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This multi-generational, multi-ethnic Mozambiquan band play polished, guitar-driven grooves layered with swelling vocal harmonies and jazzy sax passages. The sound has links with South African music, as well as with the chiming, chattering guitar parts and precise, punchy bass lines of Zimbabwean pop and Congolese soukous. But Mozambique’s own stamp is also omnipresent in distinctive polyrhythmic grooves that merge 4/4 and 6/8 time.

Mozambiquan pop has a lulling, oceanic ambiance that goes down easy even when the music is complex. Topical themes abound: AIDS; the effects of war on children; the story of a baby born in a tree during Mozambique’s 1999 floods. And Mabulu’s conversation between generations is a kick. Seventysomething Lisboa Matavel and Dilon Djindji are veterans of the country’s colonial-era marrabenta sound, but they mix it up here with young voices like those of Nené and Chonyl, whose sweet melodies sometimes channel the young Miriam Makeba, and Chiquito, who raps in Portuguese. When all these elements come together, as on Dilon Djindji’s feature "Ulombe/Honey," it’s pure magic.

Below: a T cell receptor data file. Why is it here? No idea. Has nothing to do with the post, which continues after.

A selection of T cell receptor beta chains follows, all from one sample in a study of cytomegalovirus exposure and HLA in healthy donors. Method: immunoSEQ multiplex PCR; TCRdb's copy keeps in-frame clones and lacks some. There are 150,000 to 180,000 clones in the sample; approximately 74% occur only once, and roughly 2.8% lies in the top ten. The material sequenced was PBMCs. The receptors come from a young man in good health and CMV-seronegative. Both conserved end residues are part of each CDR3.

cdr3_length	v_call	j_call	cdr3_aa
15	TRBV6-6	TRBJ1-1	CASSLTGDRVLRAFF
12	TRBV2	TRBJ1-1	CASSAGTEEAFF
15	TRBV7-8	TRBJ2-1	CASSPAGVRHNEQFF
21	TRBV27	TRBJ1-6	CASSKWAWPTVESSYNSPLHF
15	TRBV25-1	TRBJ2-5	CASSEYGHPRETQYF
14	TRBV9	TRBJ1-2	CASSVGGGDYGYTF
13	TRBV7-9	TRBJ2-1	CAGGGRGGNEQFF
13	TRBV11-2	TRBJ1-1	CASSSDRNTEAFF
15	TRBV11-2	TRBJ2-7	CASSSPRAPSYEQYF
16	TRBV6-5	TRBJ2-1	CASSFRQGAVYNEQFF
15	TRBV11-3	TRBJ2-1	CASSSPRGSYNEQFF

Issue Date: November 29 - December 6, 2001

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